The effects of estrogen deficiency on cortical bone microporosity and mineralization

Divya Sharma, Adriana I. Larriera, Paolo E. Palacio-Mancheno, Vittorio Gatti, J. Christopher Fritton, Timothy G. Bromage, Luis Cardoso, Stephen B. Doty, Susannah P. Fritton

Research output: Contribution to journalArticlepeer-review


Recent studies have demonstrated matrix-mineral alterations in bone tissue surrounding osteocytes in estrogen-deficient animals. While cortical bone porosity has been shown to be a contributor to the mechanical properties of bone tissue, little analysis has been done to investigate the effects of estrogen deficiency on bone's microporosities, including the vascular and osteocyte lacunar porosities. In this study we examined alterations in cortical bone microporosity, mineralization, and cancellous bone architecture due to estrogen deficiency in the ovariectomized rat model of postmenopausal osteoporosis. Twenty-week-old female Sprague–Dawley rats were subjected to either ovariectomy or sham surgery. Six weeks post-surgery tibiae were analyzed using high-resolution micro-CT, backscattered electron imaging, nanoindentation, and dynamic histomorphometry. Estrogen deficiency caused an increase in cortical bone vascular porosity, with enlarged vascular pores and little change in tissue mineral density in the proximal tibial metaphysis. Measurements of cancellous architecture corresponded to previous studies reporting a decrease in bone volume fraction, an increase in trabecular separation, and a decrease in trabecular number in the proximal tibia due to estrogen deficiency. Nanoindentation results showed no differences in matrix stiffness in osteocyte-rich areas of the proximal tibia of estrogen-deficient rats, and bone labeling and backscattered electron imaging showed no significant changes in mineralization around the vascular pores. The findings demonstrate local surface alterations of vascular pores due to estrogen deficiency. An increase in cortical vascular porosity may diminish bone strength as well as alter bone mechanotransduction via interstitial fluid flow, both of which could contribute to bone fragility during postmenopausal osteoporosis.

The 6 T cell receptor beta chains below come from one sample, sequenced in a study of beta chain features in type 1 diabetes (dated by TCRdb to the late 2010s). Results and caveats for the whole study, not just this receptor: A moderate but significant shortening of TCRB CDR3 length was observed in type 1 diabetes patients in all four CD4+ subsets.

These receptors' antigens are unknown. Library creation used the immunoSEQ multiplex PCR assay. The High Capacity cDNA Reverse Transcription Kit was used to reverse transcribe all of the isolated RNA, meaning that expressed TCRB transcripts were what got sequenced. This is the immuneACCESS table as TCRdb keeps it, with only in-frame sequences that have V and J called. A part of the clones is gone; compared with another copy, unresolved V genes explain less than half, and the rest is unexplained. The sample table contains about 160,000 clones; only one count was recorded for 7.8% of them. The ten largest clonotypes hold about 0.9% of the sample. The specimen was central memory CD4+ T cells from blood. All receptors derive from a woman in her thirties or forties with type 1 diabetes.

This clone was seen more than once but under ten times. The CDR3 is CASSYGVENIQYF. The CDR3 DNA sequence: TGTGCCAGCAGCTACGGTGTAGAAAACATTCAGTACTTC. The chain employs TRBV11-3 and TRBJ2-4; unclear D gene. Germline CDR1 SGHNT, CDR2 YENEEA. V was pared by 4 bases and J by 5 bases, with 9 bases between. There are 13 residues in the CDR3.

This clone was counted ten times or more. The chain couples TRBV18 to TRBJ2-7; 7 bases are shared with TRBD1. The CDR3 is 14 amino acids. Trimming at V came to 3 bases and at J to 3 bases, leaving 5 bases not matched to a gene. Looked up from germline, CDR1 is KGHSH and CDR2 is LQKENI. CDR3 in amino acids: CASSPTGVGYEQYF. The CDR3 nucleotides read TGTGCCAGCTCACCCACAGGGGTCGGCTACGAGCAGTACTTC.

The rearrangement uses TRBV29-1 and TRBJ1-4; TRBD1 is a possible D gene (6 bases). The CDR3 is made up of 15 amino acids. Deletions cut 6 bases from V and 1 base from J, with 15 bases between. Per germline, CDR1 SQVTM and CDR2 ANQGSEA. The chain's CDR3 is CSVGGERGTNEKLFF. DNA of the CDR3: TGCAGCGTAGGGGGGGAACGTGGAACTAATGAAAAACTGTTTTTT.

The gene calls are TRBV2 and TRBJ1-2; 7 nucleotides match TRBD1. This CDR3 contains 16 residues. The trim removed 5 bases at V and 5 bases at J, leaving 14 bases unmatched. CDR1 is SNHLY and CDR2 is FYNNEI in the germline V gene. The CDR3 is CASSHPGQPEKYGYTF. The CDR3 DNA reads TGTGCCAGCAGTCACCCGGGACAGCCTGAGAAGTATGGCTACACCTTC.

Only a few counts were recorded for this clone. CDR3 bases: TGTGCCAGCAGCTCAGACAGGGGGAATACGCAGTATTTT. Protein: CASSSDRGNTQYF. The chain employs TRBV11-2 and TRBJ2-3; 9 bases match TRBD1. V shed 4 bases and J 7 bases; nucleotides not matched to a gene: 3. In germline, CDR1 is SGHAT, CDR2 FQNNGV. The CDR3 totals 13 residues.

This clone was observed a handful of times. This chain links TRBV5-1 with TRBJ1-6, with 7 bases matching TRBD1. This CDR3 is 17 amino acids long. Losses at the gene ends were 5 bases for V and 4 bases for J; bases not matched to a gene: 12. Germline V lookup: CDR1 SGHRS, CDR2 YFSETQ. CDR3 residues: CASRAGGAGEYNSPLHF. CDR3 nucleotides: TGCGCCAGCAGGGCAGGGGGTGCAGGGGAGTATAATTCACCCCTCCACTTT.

Original languageEnglish (US)
Pages (from-to)1-10
Number of pages10
StatePublished - May 2018


  • Bone mechanotransduction
  • Cortical porosity
  • Osteocyte lacunar porosity
  • Osteoporosis
  • Vascular porosity

ASJC Scopus subject areas

  • Endocrinology, Diabetes and Metabolism
  • Physiology
  • Histology


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